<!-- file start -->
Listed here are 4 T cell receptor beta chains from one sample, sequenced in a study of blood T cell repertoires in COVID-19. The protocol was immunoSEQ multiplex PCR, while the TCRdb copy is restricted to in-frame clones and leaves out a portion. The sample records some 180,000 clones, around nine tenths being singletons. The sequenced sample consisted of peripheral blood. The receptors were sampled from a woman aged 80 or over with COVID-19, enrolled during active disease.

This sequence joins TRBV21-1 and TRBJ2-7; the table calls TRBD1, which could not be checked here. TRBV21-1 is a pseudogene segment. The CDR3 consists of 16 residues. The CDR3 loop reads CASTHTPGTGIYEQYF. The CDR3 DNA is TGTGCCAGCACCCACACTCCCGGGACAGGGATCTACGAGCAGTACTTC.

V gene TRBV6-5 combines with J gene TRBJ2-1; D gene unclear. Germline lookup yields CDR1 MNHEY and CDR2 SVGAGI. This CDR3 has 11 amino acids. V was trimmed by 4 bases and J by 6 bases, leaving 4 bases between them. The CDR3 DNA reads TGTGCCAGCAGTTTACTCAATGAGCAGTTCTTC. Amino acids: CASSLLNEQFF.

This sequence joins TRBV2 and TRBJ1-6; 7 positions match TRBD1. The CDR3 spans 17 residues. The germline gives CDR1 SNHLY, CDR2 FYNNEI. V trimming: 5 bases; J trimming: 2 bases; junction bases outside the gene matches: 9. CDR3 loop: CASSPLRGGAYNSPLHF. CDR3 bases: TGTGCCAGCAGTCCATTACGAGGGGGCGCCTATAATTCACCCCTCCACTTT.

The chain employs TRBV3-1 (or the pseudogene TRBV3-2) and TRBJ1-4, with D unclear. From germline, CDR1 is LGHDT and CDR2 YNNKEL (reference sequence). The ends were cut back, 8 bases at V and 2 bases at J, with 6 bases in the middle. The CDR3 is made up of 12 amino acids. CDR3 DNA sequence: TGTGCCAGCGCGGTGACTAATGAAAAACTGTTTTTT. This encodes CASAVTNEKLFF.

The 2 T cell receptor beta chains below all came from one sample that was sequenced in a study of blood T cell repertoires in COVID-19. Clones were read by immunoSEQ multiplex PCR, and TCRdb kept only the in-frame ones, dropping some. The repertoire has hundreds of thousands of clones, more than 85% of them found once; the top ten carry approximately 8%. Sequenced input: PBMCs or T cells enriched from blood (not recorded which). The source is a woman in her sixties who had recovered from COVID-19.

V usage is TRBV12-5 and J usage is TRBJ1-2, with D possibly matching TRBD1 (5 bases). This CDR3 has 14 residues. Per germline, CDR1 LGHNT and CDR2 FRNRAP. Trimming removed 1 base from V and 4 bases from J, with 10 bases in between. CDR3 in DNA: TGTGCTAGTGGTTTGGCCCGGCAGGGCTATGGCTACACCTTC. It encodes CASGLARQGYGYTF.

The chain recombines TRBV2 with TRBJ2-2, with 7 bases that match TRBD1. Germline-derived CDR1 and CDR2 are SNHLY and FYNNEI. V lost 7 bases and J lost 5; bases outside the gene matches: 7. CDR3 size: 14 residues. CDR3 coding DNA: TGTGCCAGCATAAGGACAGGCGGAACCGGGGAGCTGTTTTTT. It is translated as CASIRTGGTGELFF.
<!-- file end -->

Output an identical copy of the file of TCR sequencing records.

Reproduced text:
Listed here are 4 T cell receptor beta chains from one sample, sequenced in a study of blood T cell repertoires in COVID-19. The protocol was immunoSEQ multiplex PCR, while the TCRdb copy is restricted to in-frame clones and leaves out a portion. The sample records some 180,000 clones, around nine tenths being singletons. The sequenced sample consisted of peripheral blood. The receptors were sampled from a woman aged 80 or over with COVID-19, enrolled during active disease.

This sequence joins TRBV21-1 and TRBJ2-7; the table calls TRBD1, which could not be checked here. TRBV21-1 is a pseudogene segment. The CDR3 consists of 16 residues. The CDR3 loop reads CASTHTPGTGIYEQYF. The CDR3 DNA is TGTGCCAGCACCCACACTCCCGGGACAGGGATCTACGAGCAGTACTTC.

V gene TRBV6-5 combines with J gene TRBJ2-1; D gene unclear. Germline lookup yields CDR1 MNHEY and CDR2 SVGAGI. This CDR3 has 11 amino acids. V was trimmed by 4 bases and J by 6 bases, leaving 4 bases between them. The CDR3 DNA reads TGTGCCAGCAGTTTACTCAATGAGCAGTTCTTC. Amino acids: CASSLLNEQFF.

This sequence joins TRBV2 and TRBJ1-6; 7 positions match TRBD1. The CDR3 spans 17 residues. The germline gives CDR1 SNHLY, CDR2 FYNNEI. V trimming: 5 bases; J trimming: 2 bases; junction bases outside the gene matches: 9. CDR3 loop: CASSPLRGGAYNSPLHF. CDR3 bases: TGTGCCAGCAGTCCATTACGAGGGGGCGCCTATAATTCACCCCTCCACTTT.

The chain employs TRBV3-1 (or the pseudogene TRBV3-2) and TRBJ1-4, with D unclear. From germline, CDR1 is LGHDT and CDR2 YNNKEL (reference sequence). The ends were cut back, 8 bases at V and 2 bases at J, with 6 bases in the middle. The CDR3 is made up of 12 amino acids. CDR3 DNA sequence: TGTGCCAGCGCGGTGACTAATGAAAAACTGTTTTTT. This encodes CASAVTNEKLFF.

The 2 T cell receptor beta chains below all came from one sample that was sequenced in a study of blood T cell repertoires in COVID-19. Clones were read by immunoSEQ multiplex PCR, and TCRdb kept only the in-frame ones, dropping some. The repertoire has hundreds of thousands of clones, more than 85% of them found once; the top ten carry approximately 8%. Sequenced input: PBMCs or T cells enriched from blood (not recorded which). The source is a woman in her sixties who had recovered from COVID-19.

V usage is TRBV12-5 and J usage is TRBJ1-2, with D possibly matching TRBD1 (5 bases). This CDR3 has 14 residues. Per germline, CDR1 LGHNT and CDR2 FRNRAP. Trimming removed 1 base from V and 4 bases from J, with 10 bases in between. CDR3 in DNA: TGTGCTAGTGGTTTGGCCCGGCAGGGCTATGGCTACACCTTC. It encodes CASGLARQGYGYTF.

The chain recombines TRBV2 with TRBJ2-2, with 7 bases that match TRBD1. Germline-derived CDR1 and CDR2 are SNHLY and FYNNEI. V lost 7 bases and J lost 5; bases outside the gene matches: 7. CDR3 size: 14 residues. CDR3 coding DNA: TGTGCCAGCATAAGGACAGGCGGAACCGGGGAGCTGTTTTTT. It is translated as CASIRTGGTGELFF.